Tax for small business: a guide
Small businesses are considered the backbone of the Australian economy. According to the Australian Banking Association, small to medium-sized businesses (SMBs) make up 96% of all businesses in the country. We've put together this guide to help connect all of the dots when it comes to tax for SMBs.
What is considered a small business?
A small business is an enterprise with less than $10 million in aggregated annual turnover. This means that you could have a business with two people or 200 people, and it may still be considered a small business as long as the turnover is less than $10 million. An aggregated turnover includes your primary business and any entity connected or affiliated with you.
Owning and operating a small business can open the box to a lot more questions, the biggest being when you should pay yourself for your work?
When and how much should a small business owner pay themselves?
The owner's salary might be the last thing on their mind. If you take into account the tax implications of your salary, you can better budget for both your personal expenses and invest the leftover funds back into your business.
Generally, it's best to work with an accountant who helps you organise your funds. They'll have an understanding of your income and expenses that can help you come up with the best number for your salary that can meet your needs and goals.
Tax tips for a small business
Your small business will likely have pretty tight margins, and saving each dollar you earn can mean a world of difference. Here are a few small business tips you can work with your accountant on for the best results.
Improve your business structure
When you organize your business, there are ways you can simplify your organization for optimal tax outcomes. Your structure type has an impact on your tax obligations. It's good business practice to reassess your structure from time to time as your business grows.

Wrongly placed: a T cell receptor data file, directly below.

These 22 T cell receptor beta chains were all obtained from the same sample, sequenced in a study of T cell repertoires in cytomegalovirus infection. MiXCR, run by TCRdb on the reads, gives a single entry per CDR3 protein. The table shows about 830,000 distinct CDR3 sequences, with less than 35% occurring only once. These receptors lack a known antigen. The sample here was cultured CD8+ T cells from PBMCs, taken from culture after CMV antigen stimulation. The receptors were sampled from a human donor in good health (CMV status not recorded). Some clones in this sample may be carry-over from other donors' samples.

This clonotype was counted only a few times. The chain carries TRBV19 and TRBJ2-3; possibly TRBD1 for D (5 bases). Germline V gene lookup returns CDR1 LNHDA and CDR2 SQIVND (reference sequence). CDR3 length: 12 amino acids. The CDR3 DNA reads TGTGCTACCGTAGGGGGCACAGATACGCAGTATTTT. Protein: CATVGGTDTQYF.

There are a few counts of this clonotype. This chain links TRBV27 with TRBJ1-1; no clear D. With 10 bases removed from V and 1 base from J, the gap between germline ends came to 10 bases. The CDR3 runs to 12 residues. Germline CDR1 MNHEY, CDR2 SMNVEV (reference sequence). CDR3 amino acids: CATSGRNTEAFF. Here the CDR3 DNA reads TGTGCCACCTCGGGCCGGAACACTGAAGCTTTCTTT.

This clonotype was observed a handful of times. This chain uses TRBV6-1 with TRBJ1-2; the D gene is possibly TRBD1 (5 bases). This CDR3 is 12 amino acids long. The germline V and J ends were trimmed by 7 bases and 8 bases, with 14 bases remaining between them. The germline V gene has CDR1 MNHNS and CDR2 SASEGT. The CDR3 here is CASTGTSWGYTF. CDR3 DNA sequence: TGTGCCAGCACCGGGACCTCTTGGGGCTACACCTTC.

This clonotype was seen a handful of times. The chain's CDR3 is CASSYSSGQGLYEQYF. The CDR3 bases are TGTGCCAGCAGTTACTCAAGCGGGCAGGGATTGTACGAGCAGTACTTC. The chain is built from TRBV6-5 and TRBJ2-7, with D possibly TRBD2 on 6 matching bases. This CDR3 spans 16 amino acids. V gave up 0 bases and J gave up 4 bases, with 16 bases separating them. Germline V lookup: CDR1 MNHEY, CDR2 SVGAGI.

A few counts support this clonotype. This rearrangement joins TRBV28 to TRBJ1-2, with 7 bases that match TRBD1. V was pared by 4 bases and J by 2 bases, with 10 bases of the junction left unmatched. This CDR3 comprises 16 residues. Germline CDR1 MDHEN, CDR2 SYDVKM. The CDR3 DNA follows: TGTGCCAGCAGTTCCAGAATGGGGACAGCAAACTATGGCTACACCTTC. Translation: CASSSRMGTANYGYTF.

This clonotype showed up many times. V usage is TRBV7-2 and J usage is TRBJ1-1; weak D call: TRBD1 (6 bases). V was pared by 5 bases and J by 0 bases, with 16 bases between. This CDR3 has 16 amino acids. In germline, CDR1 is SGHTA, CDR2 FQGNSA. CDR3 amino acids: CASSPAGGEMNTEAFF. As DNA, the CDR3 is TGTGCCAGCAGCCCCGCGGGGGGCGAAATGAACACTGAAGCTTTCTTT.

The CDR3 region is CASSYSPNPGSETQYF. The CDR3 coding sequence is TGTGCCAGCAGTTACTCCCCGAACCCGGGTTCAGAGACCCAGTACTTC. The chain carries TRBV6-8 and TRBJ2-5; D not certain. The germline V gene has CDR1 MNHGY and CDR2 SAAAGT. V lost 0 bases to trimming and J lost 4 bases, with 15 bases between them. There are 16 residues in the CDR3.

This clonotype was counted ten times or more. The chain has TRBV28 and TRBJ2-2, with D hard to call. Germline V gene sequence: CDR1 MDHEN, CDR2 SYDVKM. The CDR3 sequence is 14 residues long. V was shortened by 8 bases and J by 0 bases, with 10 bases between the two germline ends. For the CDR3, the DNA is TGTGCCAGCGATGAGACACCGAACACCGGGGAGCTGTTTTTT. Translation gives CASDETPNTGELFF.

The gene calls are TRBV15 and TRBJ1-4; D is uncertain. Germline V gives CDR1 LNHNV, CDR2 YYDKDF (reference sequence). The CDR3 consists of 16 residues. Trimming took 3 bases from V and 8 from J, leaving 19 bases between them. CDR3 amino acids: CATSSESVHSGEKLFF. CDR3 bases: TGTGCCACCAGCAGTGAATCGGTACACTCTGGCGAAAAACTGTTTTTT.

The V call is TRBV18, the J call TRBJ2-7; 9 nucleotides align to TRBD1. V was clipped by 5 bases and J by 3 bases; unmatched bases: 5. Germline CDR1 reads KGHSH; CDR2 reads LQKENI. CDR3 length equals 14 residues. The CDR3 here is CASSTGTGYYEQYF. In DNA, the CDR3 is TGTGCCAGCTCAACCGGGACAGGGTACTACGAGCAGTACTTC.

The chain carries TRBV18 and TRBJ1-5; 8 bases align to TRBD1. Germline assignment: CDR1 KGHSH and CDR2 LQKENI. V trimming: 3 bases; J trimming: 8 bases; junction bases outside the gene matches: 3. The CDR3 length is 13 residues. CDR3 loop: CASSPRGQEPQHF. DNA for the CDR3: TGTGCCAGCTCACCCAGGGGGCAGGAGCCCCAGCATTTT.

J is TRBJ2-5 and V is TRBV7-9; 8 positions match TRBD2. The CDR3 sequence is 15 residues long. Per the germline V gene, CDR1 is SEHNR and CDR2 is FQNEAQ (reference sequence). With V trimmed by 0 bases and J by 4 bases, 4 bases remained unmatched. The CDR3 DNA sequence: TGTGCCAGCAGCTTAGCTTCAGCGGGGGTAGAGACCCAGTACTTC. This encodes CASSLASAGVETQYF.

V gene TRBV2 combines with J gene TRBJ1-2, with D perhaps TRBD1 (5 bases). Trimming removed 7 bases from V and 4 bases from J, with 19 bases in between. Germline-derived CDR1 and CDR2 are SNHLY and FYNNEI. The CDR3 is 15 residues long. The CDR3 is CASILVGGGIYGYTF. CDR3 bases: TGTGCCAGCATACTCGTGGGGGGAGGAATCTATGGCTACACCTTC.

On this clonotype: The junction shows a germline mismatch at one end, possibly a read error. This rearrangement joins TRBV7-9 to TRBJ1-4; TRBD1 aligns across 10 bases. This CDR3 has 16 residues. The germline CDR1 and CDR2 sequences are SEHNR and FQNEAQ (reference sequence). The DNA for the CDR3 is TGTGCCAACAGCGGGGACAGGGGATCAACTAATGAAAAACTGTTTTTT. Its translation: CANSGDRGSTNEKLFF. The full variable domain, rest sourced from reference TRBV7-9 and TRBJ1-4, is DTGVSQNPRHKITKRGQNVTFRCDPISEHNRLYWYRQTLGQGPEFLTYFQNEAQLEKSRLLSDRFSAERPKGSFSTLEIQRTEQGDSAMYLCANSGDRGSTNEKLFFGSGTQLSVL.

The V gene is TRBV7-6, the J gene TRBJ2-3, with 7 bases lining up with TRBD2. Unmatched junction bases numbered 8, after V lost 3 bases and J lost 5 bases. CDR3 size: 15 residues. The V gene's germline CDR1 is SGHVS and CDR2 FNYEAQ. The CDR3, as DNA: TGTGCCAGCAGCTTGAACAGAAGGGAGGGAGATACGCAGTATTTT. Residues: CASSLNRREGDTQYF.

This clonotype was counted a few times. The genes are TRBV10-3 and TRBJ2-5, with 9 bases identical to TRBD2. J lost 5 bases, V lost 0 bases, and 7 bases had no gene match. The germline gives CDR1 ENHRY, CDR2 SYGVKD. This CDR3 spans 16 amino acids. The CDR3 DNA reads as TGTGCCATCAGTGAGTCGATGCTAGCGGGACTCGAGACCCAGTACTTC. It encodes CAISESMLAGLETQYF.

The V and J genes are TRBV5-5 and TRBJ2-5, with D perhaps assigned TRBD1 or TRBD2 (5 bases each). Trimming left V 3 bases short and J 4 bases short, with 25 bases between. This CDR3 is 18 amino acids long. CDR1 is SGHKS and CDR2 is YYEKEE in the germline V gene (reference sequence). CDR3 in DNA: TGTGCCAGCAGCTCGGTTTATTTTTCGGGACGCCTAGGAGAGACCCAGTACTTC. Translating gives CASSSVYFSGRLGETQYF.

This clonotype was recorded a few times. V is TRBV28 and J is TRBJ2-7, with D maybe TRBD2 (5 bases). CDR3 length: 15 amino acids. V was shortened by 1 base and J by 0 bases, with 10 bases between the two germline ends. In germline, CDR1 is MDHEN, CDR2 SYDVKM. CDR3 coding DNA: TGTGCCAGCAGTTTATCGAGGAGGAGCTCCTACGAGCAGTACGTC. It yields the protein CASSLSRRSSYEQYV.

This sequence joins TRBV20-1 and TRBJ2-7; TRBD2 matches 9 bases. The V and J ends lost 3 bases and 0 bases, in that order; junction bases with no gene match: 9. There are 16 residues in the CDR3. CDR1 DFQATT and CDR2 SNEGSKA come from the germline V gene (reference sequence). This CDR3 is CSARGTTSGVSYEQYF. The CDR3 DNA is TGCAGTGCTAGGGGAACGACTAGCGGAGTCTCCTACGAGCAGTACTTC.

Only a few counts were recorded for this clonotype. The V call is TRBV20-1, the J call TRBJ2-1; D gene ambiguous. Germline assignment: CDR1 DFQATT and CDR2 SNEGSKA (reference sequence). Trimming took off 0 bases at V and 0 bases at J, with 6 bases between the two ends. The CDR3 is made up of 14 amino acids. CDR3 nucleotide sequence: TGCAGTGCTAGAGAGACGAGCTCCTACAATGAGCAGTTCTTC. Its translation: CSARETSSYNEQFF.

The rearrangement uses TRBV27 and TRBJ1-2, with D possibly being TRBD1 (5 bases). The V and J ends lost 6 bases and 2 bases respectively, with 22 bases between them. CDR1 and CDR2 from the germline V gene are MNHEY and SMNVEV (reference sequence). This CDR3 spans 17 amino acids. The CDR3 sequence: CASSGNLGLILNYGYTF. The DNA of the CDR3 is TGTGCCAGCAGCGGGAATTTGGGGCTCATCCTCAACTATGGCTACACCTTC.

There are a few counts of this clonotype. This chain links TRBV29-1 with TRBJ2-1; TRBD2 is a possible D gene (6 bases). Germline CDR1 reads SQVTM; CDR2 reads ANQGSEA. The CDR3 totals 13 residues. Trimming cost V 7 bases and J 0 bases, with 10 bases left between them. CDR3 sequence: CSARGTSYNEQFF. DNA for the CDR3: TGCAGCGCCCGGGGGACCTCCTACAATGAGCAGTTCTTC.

Some structures to consider:
- Sole trader: You are the business, so your business income will be included on your personal tax return and you have full legal responsibility for the business.
- Partnership: You've coupled with another person (or entity) who will share ownership of the business with you. Each partner will pay taxes separately and pays tax on the share of the net partnership profits each receives.
- Company: You've established the business as a separate entity apart from yourself and must comply with the Corporations Act 2001. Consequently, a company will lodge a separate annual company tax return.
A sole trader or partnership business structure can help you save tax when you start on the assumption you have a lower profit level and can take advantage of a lower marginal tax rate. Once you grow, it's more financially savvy to work as a small business company structure because of the relatively low company tax rate.
Keep accurate records
Don't underestimate the importance of keeping records of your income and expenses. You should have at least the last five years of your income and expenses for the ATO at any time. You want to keep track of several types of cash flow items:
- Employee records, including wages, super, tax declarations, etc.
- Asset purchases.
- Sales receipts.
- Credit card statements.
- Bank statements.
- Expense invoices.